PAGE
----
The precise terms of the contract are crucial here, as courts will only excuse a party’s nonperformance if the specific event has occurred. The language in the contract has to be very specific. The coronavirus could be covered by a force majeure clause that includes pandemics or viruses, but a party may still have the requirement to mitigate any foreseeable risks of nonperformance. Basically, if the nonperformance was foreseeable and was able to be avoided or mitigated by the performing party, the courts may not find the force majeure clause applicable. Extremely precise wording – potentially including the words ‘disease,’ ‘pandemic,’ or ‘epidemic’ – would provide a stronger basis.
Impossibility of Performance and Frustration of Purpose
If the contract being reviewed does not include a force majeure clause, businesses may be able to use other available defenses to nonperformance. The doctrine of impossibility of performance can help a party avoid being held responsible for breach of contract. Impossibility of performance can be invoked when unforeseen circumstances have occurred that make it impossible or impractical to perform under the contract. The party affected by the unforeseen event must show they suffered unreasonable and unforeseen hardship. Fulfilling the contract must be so impractical that it would be unreasonably difficult to perform, not just cost the party more money.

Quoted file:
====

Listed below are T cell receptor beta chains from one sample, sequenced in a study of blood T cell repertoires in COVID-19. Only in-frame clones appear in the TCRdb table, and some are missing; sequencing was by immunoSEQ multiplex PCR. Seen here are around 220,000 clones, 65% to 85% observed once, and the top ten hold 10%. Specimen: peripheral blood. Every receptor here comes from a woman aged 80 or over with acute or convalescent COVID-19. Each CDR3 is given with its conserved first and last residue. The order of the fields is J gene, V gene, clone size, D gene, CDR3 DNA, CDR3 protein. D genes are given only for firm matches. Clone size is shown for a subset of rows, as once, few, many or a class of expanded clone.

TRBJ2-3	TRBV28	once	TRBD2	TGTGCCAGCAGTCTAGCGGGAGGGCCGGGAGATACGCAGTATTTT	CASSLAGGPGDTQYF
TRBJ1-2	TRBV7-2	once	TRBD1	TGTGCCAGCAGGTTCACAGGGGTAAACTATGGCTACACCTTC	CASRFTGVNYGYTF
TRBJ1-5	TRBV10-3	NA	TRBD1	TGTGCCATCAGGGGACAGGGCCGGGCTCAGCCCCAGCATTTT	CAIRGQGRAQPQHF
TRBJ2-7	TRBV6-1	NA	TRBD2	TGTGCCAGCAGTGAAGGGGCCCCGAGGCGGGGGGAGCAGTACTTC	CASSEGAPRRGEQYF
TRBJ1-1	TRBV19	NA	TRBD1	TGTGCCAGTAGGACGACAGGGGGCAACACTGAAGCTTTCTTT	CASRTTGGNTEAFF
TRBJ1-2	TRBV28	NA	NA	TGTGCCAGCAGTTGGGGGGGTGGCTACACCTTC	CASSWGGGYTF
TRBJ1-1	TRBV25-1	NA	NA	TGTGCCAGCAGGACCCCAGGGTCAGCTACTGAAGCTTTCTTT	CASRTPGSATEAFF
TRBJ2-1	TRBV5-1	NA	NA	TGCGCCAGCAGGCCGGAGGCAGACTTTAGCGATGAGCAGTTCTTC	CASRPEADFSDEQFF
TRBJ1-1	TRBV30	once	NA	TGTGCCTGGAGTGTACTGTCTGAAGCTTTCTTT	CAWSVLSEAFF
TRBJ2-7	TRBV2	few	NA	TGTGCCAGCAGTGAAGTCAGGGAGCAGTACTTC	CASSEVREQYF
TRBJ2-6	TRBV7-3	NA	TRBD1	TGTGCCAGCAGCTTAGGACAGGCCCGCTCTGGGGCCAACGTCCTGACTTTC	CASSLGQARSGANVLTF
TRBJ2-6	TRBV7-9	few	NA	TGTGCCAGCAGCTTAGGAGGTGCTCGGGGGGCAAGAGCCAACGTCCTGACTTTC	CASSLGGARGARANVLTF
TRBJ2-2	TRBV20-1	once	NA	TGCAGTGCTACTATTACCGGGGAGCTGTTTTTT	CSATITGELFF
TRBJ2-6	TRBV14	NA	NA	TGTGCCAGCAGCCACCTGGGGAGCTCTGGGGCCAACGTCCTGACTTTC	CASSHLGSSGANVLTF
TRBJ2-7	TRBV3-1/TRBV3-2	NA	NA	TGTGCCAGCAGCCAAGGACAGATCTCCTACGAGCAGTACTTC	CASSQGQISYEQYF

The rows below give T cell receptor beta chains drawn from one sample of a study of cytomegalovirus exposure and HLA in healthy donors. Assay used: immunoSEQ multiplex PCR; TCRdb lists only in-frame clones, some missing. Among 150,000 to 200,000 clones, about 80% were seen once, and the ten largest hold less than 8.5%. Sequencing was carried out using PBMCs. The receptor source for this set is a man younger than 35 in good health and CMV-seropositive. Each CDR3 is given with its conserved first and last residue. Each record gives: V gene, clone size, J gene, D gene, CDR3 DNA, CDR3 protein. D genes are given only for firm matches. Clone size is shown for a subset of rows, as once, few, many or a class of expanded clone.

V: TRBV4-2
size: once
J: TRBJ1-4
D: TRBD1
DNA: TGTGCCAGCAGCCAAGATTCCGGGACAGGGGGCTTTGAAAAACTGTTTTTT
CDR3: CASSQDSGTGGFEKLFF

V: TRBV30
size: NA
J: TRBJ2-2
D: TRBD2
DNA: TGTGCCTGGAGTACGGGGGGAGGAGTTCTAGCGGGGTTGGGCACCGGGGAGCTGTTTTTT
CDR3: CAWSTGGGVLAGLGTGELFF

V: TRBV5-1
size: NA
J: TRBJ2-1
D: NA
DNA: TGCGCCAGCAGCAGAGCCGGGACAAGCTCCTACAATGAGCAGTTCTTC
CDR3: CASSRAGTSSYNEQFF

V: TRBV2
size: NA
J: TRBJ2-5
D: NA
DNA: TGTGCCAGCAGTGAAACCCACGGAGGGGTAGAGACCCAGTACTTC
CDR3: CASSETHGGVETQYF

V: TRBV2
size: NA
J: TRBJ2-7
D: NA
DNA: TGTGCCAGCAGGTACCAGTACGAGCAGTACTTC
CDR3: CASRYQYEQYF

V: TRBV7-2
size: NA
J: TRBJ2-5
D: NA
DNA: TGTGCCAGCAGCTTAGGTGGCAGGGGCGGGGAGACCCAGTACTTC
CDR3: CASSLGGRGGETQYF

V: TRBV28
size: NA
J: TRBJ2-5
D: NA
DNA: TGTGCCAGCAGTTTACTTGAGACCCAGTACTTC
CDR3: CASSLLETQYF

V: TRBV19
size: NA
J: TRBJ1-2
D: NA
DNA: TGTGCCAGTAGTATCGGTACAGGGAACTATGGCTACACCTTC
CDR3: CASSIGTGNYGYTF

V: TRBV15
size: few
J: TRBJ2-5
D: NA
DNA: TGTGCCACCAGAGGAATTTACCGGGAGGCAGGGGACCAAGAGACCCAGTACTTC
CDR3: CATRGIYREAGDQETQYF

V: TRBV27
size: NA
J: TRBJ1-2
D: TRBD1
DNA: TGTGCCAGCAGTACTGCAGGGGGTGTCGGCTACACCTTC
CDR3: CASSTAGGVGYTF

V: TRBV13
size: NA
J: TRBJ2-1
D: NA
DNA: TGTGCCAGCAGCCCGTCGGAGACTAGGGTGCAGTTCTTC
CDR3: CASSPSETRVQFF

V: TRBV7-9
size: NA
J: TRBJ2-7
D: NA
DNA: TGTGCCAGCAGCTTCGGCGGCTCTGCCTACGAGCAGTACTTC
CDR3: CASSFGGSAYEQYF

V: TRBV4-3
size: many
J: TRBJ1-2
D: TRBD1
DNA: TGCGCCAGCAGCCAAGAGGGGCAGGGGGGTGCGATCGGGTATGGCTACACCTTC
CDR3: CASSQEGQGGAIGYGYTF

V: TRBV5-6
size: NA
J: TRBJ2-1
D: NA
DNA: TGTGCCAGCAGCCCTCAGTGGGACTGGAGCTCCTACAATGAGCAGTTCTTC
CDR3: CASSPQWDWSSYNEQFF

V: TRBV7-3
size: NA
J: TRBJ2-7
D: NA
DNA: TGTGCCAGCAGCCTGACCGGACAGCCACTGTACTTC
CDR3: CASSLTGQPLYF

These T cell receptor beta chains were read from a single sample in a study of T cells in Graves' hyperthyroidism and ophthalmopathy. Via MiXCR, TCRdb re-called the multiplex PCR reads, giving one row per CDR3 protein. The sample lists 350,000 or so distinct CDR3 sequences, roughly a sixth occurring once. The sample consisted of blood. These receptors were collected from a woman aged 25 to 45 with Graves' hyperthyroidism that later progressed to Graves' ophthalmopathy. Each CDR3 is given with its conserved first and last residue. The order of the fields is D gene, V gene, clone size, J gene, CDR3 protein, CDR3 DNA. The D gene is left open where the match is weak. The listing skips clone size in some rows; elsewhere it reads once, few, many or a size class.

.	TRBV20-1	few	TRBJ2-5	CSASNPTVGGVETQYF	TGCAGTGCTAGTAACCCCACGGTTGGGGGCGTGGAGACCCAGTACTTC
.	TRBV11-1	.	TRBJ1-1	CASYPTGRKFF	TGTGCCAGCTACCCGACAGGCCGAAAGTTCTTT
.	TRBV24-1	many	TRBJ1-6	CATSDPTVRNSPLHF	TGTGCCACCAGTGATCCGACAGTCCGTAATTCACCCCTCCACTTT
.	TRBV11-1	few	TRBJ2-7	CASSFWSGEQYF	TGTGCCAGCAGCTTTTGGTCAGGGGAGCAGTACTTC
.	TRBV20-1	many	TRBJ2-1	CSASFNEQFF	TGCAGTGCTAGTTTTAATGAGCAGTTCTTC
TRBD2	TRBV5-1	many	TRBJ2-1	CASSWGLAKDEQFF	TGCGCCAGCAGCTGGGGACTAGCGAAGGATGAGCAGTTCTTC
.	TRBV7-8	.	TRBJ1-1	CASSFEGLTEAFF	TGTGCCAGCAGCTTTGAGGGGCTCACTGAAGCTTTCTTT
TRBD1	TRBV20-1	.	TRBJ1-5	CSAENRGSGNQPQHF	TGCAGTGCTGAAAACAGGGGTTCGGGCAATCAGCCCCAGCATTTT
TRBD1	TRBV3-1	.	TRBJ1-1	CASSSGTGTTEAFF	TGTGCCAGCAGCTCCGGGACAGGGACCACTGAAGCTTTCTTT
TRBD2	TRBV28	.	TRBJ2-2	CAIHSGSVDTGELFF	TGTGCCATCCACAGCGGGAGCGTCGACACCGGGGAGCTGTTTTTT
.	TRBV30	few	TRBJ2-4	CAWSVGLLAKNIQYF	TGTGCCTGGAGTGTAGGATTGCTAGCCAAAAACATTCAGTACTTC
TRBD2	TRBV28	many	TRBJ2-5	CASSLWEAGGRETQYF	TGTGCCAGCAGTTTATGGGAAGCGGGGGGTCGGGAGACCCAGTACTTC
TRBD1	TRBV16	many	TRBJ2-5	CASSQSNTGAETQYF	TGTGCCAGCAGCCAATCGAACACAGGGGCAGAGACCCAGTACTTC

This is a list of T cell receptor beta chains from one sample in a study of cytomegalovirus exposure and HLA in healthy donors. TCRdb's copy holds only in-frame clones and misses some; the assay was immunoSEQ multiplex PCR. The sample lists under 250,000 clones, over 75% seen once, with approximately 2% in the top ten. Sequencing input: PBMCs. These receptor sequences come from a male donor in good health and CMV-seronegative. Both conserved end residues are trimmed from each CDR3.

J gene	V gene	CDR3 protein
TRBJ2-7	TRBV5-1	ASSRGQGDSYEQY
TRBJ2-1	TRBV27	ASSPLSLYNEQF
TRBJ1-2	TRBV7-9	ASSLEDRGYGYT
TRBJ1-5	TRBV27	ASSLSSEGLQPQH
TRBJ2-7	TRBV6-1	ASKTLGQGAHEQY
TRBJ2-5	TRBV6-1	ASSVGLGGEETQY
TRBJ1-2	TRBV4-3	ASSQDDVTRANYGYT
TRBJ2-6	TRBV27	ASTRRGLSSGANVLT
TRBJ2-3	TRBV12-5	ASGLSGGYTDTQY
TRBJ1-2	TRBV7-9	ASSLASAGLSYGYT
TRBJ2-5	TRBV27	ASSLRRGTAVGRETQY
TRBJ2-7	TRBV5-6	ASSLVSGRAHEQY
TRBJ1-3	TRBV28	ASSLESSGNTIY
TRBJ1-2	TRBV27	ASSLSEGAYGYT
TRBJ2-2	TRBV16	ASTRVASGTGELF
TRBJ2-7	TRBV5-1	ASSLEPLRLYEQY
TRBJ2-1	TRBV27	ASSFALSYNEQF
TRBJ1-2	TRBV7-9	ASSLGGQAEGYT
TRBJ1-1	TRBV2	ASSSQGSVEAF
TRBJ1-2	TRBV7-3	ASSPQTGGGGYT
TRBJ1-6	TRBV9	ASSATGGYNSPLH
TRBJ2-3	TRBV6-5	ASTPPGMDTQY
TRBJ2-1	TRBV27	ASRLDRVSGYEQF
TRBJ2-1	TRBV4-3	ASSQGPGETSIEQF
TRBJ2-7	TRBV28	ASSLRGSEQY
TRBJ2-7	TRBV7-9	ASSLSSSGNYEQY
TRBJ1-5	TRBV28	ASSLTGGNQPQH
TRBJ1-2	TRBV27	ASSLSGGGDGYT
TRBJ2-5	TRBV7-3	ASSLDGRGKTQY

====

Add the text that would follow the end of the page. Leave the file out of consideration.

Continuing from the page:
Frustration of purpose can occur when an unforeseeable event renders any contractual obligations substantially or completely different from those originally set forth by all parties for reasons beyond a party’s control. The party may be excused from performing under the contract even if it is able to, since the purpose of the contract is no longer valid. If the coronavirus has shut down a movie theater, and the contract involved was for a cleaning service to come in each day to clean the theater, then the contract would be frustrated since the cleaning service is no longer required.
The coronavirus might cause frustration or impossibility of a contract, but the bar for claiming that a contract is frustrated or impossible is very high. If these common law defenses are valid for a specific contract, that contract may be completely terminated. Before getting to that stage, renegotiation of the contract may be more beneficial.
Renegotiating Contracts Impacted by the Coronavirus
Maintaining strong relationships with business vendors and clients is vital during these trying times. Simply renegotiating the terms of a contract that the coronavirus has made impractical or more difficult to perform can save on litigation costs and the risks associated with litigation. Extending deadlines for performance by a few months or agreeing to wait to perform the contract until a vaccine is developed could allow both parties to continue working together. Mediation may be necessary to renegotiate the contractual terms.
Texas Contract Dispute Lawyers
As many businesses continue to grapple with the ongoing impacts of COVID-19, contract disputes are likely to continue to rise. These disputes can be incredibly complex and will require the insight of an experienced commercial litigation attorney. At MehaffyWebber, our lawyers have operated as a team across Texas for over 70 years handling these specific disputes. Contact us today to see how we can assist with your unique case.